I welcome the comments of both the Minister and the shadow Minister. The draft regulations are one of the many important statutory instruments that need to be passed before 29 March, whether we leave with or without a deal, so I welcome it.

Although I should probably know this, I would like to check it with the Minister: exactly how many countries participate in the Kimberley process? As part of the EU, we have been a member for a long time. Is there any doubt at all in his mind about whether a participant in the process might try to stop us joining? Is the process of becoming a member subject to a majority vote, or is it simply a matter of automatically becoming a participant when we leave or the implementation period is finished?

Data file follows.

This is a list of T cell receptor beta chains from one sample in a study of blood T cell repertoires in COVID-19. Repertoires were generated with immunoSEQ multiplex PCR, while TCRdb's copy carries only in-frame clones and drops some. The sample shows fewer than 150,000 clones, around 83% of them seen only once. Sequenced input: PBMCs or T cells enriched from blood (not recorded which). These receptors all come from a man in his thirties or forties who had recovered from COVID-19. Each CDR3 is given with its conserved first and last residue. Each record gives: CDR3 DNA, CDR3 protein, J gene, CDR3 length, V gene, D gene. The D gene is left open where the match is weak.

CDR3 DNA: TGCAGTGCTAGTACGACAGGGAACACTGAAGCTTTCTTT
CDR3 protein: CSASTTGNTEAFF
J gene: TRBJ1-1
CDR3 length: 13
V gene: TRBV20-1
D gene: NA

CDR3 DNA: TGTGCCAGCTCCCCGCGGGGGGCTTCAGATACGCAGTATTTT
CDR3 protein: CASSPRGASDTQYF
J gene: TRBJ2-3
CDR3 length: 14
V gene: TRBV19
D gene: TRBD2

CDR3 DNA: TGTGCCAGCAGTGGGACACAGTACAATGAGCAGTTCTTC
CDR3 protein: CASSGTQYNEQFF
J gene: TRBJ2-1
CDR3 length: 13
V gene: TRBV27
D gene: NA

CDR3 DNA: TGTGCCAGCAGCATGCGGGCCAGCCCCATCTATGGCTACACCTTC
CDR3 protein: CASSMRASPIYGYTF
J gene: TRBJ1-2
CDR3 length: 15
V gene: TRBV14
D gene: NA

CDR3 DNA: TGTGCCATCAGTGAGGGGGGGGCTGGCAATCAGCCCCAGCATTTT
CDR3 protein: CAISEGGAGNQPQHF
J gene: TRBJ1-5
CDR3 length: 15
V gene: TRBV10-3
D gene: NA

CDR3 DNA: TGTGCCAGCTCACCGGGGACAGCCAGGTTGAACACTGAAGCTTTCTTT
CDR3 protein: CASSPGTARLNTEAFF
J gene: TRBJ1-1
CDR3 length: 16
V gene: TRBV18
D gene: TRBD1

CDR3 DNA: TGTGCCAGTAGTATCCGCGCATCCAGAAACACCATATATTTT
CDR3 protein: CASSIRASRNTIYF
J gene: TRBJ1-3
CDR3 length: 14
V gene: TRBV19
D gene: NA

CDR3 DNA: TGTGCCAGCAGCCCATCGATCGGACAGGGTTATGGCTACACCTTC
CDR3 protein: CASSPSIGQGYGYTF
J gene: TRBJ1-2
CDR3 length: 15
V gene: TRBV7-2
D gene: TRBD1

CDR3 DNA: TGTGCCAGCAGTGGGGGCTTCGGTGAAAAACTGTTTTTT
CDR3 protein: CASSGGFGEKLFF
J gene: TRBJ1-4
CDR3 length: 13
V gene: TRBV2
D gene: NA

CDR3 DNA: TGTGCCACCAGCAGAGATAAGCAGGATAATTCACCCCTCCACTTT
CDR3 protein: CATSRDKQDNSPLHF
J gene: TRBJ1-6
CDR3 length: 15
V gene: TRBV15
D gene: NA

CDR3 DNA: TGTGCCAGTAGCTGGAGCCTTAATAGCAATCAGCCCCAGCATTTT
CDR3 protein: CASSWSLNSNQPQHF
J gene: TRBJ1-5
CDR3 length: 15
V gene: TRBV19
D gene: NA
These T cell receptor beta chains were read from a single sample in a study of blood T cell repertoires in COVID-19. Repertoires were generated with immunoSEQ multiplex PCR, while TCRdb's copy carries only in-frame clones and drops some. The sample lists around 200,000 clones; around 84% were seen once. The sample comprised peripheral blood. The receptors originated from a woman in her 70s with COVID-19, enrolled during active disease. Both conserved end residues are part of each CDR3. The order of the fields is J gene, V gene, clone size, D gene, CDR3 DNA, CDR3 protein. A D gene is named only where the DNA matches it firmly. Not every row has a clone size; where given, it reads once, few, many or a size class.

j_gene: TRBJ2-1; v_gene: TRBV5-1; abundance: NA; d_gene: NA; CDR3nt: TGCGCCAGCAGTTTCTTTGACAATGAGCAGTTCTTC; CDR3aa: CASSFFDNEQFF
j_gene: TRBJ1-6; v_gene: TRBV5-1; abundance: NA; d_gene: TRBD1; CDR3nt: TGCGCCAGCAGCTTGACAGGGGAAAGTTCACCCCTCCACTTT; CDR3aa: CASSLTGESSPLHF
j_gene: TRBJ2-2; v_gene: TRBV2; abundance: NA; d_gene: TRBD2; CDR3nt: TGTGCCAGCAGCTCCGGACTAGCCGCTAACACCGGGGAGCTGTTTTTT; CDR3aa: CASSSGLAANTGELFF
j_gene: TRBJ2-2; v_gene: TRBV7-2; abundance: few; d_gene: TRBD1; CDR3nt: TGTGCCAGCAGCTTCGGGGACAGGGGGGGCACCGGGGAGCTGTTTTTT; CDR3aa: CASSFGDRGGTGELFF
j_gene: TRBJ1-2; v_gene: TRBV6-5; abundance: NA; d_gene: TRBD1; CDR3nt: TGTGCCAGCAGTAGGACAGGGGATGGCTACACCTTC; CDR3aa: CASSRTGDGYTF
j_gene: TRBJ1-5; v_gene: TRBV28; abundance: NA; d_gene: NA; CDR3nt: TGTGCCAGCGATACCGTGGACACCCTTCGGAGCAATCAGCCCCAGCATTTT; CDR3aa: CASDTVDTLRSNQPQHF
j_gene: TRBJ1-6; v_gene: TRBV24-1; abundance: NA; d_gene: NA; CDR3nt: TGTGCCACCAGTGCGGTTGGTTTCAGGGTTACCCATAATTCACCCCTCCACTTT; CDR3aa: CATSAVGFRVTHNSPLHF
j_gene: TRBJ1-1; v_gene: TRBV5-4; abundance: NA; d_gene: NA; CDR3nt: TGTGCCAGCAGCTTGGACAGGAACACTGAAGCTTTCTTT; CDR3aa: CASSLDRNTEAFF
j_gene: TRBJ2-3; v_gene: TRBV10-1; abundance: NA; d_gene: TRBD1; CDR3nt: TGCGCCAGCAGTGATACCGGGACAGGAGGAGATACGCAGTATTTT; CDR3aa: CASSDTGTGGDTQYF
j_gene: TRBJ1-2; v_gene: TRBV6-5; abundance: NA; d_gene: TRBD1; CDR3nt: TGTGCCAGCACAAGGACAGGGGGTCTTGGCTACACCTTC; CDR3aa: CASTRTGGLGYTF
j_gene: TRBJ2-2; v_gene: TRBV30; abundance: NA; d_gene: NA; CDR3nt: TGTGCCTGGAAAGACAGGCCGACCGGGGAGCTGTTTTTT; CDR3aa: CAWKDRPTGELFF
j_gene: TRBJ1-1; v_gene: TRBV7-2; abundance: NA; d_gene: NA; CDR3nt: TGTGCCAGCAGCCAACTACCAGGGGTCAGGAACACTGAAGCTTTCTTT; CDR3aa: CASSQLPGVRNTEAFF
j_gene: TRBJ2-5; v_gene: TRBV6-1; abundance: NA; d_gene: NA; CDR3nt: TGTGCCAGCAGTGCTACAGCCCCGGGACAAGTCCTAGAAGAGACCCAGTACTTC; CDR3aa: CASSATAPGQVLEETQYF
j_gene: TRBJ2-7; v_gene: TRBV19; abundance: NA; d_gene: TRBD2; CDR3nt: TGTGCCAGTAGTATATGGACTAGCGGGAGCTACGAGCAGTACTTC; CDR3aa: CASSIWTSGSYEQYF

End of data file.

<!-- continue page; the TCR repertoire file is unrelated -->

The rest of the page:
Will the Minister also remind me whether Zimbabwe is a participating country? If so, that draws attention to what the hon. Member for Glenrothes said—that some changes need to be made to the way that the process works. We as a country, when we are there in our own independent right, might be able to help make such changes.

I am grateful to hon. Members for their comments and questions. Let me endeavour to answer them in turn.

I will respond first to the hon. Member for Heywood and Middleton, on the Opposition Front Bench. Among other things, if we were not a participant, others would not trade in rough diamonds with us, so we would be out of the trading system that has emerged on the back of the Kimberley process. Potentially, that could lead to a weakness in the policing of the trade in rough diamonds.